Fushimi Inari Shrine

kyoto, japan
These “Scenic” flats are the most comfortable shoes I own, hands down. They’re beaten up, but I bring them on every trip.

My outfit details:

balloon sleeve blouse (I bought mine in Japan but the one I linked is SO similar and only $24 on sale)

Agolde “Riley” jeans

Scenic flats

$7 heart sunglasses (my go-tos for trips, so I won’t be too sad if I lose or ruin them like I would with the $$ Saint Laurent ones!)

Kim is wearing a vintage dress, converse, and heart sunglasses.


With all the chaos that this year has brought, I got sidetracked and didn’t finish posting my Japan trip. What a nice memory that is! It was such a beautiful, fun, carefree trip. Well, besides that one day when I dropped my camera and broke Bobby’s expensive lens, and spent the rest of the day crying because I felt so guilty. And then poor Bobby felt guilty, because I felt guilty and couldn’t get ahold of him due to the time difference. We’re powered by guilt, this couple. Anyway!

Kim and I had a short list of musts in Kyoto. I had been before, but she had not — and there are a few absolute musts. You’ll find some on tripadvisor lists, but being top tourist destinations don’t make them any less worthy. One absolute must see? Fushimi Inari Shrine, which is dedicated to the Shinto god of rice. Those foxes are Inari’s messengers.

Hiking through the thousands of Torii gates up a wooded path in the mountains is an unbelievably beautiful experience. Each gate is donated–mostly by businesses, which explains some of the advertisements on one side. We went very early to avoid large crowds, but most of our photos on the solid, non-advertisement/dedication sides turned out not so great, due to the light and not wanting to disrupt any passersby. When taking photos, it’s always important to me that I don’t affect anyone else’s experience or get in their way–which is a big reason I often take photos before most people are awake. Oh, and then you don’t have to worry about people in your photos;) That’s a huge reason, too!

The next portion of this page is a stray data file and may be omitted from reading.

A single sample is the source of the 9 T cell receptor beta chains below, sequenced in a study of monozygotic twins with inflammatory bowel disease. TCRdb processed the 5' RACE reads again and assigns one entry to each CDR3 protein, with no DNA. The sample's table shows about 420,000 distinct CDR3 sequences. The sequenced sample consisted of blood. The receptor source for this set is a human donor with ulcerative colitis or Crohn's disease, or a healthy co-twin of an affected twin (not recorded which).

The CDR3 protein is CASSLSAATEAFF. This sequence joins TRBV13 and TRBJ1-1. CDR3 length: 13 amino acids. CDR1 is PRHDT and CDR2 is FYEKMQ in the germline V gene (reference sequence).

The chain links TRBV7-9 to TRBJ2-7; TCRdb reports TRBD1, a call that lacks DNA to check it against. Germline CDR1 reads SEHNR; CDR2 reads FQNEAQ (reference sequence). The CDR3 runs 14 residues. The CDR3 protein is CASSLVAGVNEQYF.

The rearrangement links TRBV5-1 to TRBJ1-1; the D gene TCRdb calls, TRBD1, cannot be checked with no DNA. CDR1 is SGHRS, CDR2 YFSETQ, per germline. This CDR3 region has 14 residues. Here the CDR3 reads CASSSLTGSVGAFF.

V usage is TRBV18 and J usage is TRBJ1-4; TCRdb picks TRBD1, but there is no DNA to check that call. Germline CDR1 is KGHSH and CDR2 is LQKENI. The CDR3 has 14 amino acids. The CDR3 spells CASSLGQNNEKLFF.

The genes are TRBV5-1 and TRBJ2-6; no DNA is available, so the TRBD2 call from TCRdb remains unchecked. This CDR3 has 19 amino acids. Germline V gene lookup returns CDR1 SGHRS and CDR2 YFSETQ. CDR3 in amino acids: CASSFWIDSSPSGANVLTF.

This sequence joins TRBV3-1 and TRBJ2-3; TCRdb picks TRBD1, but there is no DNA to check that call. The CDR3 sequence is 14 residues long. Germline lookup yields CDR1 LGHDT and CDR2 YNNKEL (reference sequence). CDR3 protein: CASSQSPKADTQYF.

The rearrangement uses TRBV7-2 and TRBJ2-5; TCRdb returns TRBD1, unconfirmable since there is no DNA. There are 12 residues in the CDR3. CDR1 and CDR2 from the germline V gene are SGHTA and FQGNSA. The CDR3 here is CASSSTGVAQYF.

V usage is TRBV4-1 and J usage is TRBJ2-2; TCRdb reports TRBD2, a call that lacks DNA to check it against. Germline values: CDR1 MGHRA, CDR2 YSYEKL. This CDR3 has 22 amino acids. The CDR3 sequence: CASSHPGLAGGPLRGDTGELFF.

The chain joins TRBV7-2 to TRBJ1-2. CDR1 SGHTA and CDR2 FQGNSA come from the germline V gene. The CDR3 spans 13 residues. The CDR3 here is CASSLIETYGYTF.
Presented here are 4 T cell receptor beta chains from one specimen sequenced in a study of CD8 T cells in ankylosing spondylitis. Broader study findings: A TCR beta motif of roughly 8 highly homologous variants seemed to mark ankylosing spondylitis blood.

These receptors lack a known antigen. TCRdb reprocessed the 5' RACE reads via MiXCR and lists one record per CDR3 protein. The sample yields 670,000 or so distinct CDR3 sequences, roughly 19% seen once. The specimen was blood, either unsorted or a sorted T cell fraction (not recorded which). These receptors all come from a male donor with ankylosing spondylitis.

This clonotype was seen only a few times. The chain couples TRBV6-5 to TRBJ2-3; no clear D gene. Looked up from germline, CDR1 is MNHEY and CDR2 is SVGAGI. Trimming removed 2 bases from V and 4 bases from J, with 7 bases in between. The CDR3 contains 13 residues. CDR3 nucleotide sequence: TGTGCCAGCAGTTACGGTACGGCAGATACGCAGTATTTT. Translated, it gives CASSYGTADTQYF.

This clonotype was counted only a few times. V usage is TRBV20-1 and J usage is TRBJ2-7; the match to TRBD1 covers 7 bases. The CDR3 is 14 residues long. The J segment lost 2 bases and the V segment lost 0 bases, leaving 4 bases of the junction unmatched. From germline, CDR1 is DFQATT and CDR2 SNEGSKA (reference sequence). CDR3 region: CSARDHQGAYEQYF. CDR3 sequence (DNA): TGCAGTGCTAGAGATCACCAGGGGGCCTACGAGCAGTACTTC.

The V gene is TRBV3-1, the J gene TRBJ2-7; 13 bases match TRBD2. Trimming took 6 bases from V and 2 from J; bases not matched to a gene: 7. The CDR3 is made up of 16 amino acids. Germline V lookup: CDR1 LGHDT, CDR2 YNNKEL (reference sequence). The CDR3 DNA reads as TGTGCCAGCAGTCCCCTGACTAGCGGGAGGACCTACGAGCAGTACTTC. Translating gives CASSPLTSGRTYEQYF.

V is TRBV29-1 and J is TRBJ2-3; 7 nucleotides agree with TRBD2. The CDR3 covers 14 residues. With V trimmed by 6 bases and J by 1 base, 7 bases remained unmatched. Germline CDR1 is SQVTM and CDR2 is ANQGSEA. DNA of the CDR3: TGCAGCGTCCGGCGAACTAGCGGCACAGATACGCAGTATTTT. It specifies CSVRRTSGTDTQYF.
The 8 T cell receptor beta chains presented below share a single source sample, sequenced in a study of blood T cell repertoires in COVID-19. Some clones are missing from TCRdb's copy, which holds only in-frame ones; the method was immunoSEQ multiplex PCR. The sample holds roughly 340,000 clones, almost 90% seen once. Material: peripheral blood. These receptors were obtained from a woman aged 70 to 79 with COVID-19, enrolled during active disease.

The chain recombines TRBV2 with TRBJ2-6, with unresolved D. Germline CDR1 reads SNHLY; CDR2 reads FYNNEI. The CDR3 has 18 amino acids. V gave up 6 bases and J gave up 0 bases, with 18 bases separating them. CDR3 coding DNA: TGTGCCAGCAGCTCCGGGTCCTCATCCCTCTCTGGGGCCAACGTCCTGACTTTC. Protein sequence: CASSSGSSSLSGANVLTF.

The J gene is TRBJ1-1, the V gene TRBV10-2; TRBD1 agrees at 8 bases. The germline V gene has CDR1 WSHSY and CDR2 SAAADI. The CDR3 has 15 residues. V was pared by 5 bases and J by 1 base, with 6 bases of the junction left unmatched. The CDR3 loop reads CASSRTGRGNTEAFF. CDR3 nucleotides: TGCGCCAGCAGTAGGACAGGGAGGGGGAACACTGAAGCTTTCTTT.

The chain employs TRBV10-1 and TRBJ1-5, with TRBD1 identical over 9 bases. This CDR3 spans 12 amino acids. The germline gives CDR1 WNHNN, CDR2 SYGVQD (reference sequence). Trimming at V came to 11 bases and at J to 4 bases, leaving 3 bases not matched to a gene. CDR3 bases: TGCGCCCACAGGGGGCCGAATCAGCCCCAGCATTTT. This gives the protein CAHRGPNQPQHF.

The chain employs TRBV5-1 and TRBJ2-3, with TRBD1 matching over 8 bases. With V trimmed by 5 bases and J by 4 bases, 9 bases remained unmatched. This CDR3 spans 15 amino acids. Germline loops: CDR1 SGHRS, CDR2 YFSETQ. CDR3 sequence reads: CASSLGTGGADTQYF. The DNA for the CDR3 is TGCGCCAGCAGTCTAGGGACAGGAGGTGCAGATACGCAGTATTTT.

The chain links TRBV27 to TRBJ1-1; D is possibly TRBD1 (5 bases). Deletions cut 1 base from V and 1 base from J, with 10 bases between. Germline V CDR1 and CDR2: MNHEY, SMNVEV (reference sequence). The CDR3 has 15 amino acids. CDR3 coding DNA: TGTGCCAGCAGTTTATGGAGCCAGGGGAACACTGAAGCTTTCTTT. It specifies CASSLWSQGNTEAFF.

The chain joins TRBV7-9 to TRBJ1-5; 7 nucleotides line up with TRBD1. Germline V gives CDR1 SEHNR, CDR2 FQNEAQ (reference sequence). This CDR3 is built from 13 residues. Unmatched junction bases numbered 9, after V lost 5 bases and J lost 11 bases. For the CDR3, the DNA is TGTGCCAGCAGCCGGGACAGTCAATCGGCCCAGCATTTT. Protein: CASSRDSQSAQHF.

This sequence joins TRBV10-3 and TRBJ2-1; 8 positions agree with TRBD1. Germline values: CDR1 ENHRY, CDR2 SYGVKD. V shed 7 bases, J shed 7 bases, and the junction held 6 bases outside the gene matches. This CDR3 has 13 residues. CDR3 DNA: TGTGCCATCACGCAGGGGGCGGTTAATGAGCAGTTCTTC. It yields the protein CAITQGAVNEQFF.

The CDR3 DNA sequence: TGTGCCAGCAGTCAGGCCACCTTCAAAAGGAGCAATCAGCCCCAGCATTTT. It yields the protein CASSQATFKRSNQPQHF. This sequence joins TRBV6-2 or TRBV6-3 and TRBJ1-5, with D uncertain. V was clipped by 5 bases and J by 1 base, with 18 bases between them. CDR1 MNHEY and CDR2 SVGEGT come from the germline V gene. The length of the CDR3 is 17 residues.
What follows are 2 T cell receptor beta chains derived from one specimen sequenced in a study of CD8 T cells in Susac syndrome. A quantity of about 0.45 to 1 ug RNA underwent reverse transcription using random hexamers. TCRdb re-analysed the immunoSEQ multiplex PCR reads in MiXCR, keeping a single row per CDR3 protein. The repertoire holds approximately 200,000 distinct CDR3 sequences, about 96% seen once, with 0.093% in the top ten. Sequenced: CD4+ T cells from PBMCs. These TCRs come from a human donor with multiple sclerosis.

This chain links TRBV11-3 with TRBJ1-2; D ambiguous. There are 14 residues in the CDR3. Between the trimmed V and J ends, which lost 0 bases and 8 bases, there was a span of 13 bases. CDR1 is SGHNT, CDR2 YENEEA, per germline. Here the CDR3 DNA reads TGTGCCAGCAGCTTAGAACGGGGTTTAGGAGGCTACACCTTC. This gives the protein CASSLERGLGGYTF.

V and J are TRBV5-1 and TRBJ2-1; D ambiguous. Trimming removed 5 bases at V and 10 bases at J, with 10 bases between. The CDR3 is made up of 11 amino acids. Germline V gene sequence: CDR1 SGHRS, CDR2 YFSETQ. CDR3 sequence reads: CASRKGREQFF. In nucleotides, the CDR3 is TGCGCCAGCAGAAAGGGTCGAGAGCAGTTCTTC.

It’s about a 2.5 mile hike to the top, and the gates get more and more sparse as you go up. You don’t have to hike to the top–we didn’t, because we were limited on time and had another hike to consider! We went about halfway or so and then turned back, and the crowds were already getting crazy once we reached the bottom. On our train ride out, I stopped and got a few inari sushi treats for later, which is one of my favorite childhood treats. It’s sweet, deep fried tofu pockets with sushi rice and you can find it with different ingredients within, like mackerel or ginger. Trust me, they’re delicious. Apparently they’re the foxes’ favorite treats!

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  1. Viva Glow says:

    What a nice trip! Bless you and Bobby for being being guilty for each other. The inarizushi is something I’ve been meaning to try, too! Which ones did you get?